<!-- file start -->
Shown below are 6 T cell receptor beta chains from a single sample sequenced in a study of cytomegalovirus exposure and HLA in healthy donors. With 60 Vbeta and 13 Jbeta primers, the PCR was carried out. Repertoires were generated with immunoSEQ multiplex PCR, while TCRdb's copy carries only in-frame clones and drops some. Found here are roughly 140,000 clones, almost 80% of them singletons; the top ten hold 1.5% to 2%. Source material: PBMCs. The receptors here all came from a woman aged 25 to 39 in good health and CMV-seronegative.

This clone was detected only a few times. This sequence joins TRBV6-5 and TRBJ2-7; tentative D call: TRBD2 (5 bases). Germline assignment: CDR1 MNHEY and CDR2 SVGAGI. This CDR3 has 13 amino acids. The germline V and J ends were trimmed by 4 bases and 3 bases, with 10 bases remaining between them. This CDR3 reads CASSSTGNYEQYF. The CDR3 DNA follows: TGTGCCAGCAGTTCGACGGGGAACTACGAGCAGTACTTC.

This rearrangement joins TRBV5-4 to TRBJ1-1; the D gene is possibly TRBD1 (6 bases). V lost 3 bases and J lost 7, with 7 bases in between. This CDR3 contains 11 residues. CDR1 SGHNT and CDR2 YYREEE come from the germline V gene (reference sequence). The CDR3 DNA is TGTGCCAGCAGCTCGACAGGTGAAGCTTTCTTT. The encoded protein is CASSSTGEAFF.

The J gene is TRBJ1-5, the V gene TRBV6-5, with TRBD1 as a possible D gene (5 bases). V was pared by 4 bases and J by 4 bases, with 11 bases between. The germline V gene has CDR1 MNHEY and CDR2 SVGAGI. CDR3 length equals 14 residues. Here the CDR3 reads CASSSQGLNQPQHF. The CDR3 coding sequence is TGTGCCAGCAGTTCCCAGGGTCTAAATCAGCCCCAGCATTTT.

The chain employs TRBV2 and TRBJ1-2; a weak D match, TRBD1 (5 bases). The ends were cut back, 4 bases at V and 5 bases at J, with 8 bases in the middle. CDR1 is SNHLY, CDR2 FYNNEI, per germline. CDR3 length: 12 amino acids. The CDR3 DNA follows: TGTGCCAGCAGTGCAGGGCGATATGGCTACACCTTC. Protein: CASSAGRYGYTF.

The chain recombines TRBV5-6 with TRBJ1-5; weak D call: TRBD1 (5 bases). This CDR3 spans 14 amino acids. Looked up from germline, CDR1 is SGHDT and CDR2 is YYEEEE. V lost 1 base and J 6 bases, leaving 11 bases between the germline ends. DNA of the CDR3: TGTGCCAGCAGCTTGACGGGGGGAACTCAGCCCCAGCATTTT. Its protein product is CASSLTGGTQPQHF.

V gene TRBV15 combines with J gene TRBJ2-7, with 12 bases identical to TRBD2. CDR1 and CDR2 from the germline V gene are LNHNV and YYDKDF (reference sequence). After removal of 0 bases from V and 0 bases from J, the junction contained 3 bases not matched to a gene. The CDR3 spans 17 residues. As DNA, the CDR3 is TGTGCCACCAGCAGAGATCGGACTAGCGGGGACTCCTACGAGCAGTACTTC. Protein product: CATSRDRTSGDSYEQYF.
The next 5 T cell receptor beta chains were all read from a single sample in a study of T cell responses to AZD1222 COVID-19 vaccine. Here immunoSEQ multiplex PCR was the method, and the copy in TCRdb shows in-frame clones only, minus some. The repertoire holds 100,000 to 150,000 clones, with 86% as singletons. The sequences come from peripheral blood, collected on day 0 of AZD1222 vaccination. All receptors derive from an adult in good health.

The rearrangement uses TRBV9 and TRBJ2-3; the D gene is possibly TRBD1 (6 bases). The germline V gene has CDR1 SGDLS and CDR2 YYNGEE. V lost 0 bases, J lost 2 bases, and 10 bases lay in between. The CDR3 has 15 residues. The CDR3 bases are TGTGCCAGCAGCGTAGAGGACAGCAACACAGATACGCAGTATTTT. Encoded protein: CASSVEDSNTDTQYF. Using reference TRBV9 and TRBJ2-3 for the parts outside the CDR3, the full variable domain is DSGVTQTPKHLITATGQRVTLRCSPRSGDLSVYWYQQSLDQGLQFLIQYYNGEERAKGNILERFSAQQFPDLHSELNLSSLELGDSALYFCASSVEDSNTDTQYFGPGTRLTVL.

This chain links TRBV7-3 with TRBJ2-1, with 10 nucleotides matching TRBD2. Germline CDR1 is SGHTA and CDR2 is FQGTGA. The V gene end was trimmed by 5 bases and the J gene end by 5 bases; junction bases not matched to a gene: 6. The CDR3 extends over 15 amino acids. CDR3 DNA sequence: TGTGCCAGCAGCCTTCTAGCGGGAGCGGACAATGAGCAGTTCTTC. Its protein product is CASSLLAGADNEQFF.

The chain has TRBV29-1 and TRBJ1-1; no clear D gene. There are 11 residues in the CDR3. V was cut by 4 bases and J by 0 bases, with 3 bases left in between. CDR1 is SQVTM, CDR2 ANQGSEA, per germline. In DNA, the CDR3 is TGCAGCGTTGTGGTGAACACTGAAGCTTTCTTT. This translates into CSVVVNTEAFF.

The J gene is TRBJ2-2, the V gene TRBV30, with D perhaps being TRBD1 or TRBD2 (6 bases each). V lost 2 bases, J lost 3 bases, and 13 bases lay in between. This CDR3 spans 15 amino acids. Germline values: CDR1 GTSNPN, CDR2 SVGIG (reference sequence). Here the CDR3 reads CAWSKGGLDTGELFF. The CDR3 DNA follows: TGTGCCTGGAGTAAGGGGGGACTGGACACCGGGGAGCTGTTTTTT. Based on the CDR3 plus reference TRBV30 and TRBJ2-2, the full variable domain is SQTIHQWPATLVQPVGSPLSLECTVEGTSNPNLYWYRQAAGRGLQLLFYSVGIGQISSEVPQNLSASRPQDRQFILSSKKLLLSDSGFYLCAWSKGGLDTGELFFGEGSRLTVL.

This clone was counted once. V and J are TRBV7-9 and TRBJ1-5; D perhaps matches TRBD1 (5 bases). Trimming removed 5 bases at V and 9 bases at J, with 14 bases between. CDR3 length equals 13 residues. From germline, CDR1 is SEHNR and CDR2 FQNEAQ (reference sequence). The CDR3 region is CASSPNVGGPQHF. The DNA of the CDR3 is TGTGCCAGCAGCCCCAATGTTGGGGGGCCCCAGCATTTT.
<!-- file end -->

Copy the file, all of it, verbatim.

Shown below are 6 T cell receptor beta chains from a single sample sequenced in a study of cytomegalovirus exposure and HLA in healthy donors. With 60 Vbeta and 13 Jbeta primers, the PCR was carried out. Repertoires were generated with immunoSEQ multiplex PCR, while TCRdb's copy carries only in-frame clones and drops some. Found here are roughly 140,000 clones, almost 80% of them singletons; the top ten hold 1.5% to 2%. Source material: PBMCs. The receptors here all came from a woman aged 25 to 39 in good health and CMV-seronegative.

This clone was detected only a few times. This sequence joins TRBV6-5 and TRBJ2-7; tentative D call: TRBD2 (5 bases). Germline assignment: CDR1 MNHEY and CDR2 SVGAGI. This CDR3 has 13 amino acids. The germline V and J ends were trimmed by 4 bases and 3 bases, with 10 bases remaining between them. This CDR3 reads CASSSTGNYEQYF. The CDR3 DNA follows: TGTGCCAGCAGTTCGACGGGGAACTACGAGCAGTACTTC.

This rearrangement joins TRBV5-4 to TRBJ1-1; the D gene is possibly TRBD1 (6 bases). V lost 3 bases and J lost 7, with 7 bases in between. This CDR3 contains 11 residues. CDR1 SGHNT and CDR2 YYREEE come from the germline V gene (reference sequence). The CDR3 DNA is TGTGCCAGCAGCTCGACAGGTGAAGCTTTCTTT. The encoded protein is CASSSTGEAFF.

The J gene is TRBJ1-5, the V gene TRBV6-5, with TRBD1 as a possible D gene (5 bases). V was pared by 4 bases and J by 4 bases, with 11 bases between. The germline V gene has CDR1 MNHEY and CDR2 SVGAGI. CDR3 length equals 14 residues. Here the CDR3 reads CASSSQGLNQPQHF. The CDR3 coding sequence is TGTGCCAGCAGTTCCCAGGGTCTAAATCAGCCCCAGCATTTT.

The chain employs TRBV2 and TRBJ1-2; a weak D match, TRBD1 (5 bases). The ends were cut back, 4 bases at V and 5 bases at J, with 8 bases in the middle. CDR1 is SNHLY, CDR2 FYNNEI, per germline. CDR3 length: 12 amino acids. The CDR3 DNA follows: TGTGCCAGCAGTGCAGGGCGATATGGCTACACCTTC. Protein: CASSAGRYGYTF.

The chain recombines TRBV5-6 with TRBJ1-5; weak D call: TRBD1 (5 bases). This CDR3 spans 14 amino acids. Looked up from germline, CDR1 is SGHDT and CDR2 is YYEEEE. V lost 1 base and J 6 bases, leaving 11 bases between the germline ends. DNA of the CDR3: TGTGCCAGCAGCTTGACGGGGGGAACTCAGCCCCAGCATTTT. Its protein product is CASSLTGGTQPQHF.

V gene TRBV15 combines with J gene TRBJ2-7, with 12 bases identical to TRBD2. CDR1 and CDR2 from the germline V gene are LNHNV and YYDKDF (reference sequence). After removal of 0 bases from V and 0 bases from J, the junction contained 3 bases not matched to a gene. The CDR3 spans 17 residues. As DNA, the CDR3 is TGTGCCACCAGCAGAGATCGGACTAGCGGGGACTCCTACGAGCAGTACTTC. Protein product: CATSRDRTSGDSYEQYF.
The next 5 T cell receptor beta chains were all read from a single sample in a study of T cell responses to AZD1222 COVID-19 vaccine. Here immunoSEQ multiplex PCR was the method, and the copy in TCRdb shows in-frame clones only, minus some. The repertoire holds 100,000 to 150,000 clones, with 86% as singletons. The sequences come from peripheral blood, collected on day 0 of AZD1222 vaccination. All receptors derive from an adult in good health.

The rearrangement uses TRBV9 and TRBJ2-3; the D gene is possibly TRBD1 (6 bases). The germline V gene has CDR1 SGDLS and CDR2 YYNGEE. V lost 0 bases, J lost 2 bases, and 10 bases lay in between. The CDR3 has 15 residues. The CDR3 bases are TGTGCCAGCAGCGTAGAGGACAGCAACACAGATACGCAGTATTTT. Encoded protein: CASSVEDSNTDTQYF. Using reference TRBV9 and TRBJ2-3 for the parts outside the CDR3, the full variable domain is DSGVTQTPKHLITATGQRVTLRCSPRSGDLSVYWYQQSLDQGLQFLIQYYNGEERAKGNILERFSAQQFPDLHSELNLSSLELGDSALYFCASSVEDSNTDTQYFGPGTRLTVL.

This chain links TRBV7-3 with TRBJ2-1, with 10 nucleotides matching TRBD2. Germline CDR1 is SGHTA and CDR2 is FQGTGA. The V gene end was trimmed by 5 bases and the J gene end by 5 bases; junction bases not matched to a gene: 6. The CDR3 extends over 15 amino acids. CDR3 DNA sequence: TGTGCCAGCAGCCTTCTAGCGGGAGCGGACAATGAGCAGTTCTTC. Its protein product is CASSLLAGADNEQFF.

The chain has TRBV29-1 and TRBJ1-1; no clear D gene. There are 11 residues in the CDR3. V was cut by 4 bases and J by 0 bases, with 3 bases left in between. CDR1 is SQVTM, CDR2 ANQGSEA, per germline. In DNA, the CDR3 is TGCAGCGTTGTGGTGAACACTGAAGCTTTCTTT. This translates into CSVVVNTEAFF.

The J gene is TRBJ2-2, the V gene TRBV30, with D perhaps being TRBD1 or TRBD2 (6 bases each). V lost 2 bases, J lost 3 bases, and 13 bases lay in between. This CDR3 spans 15 amino acids. Germline values: CDR1 GTSNPN, CDR2 SVGIG (reference sequence). Here the CDR3 reads CAWSKGGLDTGELFF. The CDR3 DNA follows: TGTGCCTGGAGTAAGGGGGGACTGGACACCGGGGAGCTGTTTTTT. Based on the CDR3 plus reference TRBV30 and TRBJ2-2, the full variable domain is SQTIHQWPATLVQPVGSPLSLECTVEGTSNPNLYWYRQAAGRGLQLLFYSVGIGQISSEVPQNLSASRPQDRQFILSSKKLLLSDSGFYLCAWSKGGLDTGELFFGEGSRLTVL.

This clone was counted once. V and J are TRBV7-9 and TRBJ1-5; D perhaps matches TRBD1 (5 bases). Trimming removed 5 bases at V and 9 bases at J, with 14 bases between. CDR3 length equals 13 residues. From germline, CDR1 is SEHNR and CDR2 FQNEAQ (reference sequence). The CDR3 region is CASSPNVGGPQHF. The DNA of the CDR3 is TGTGCCAGCAGCCCCAATGTTGGGGGGCCCCAGCATTTT.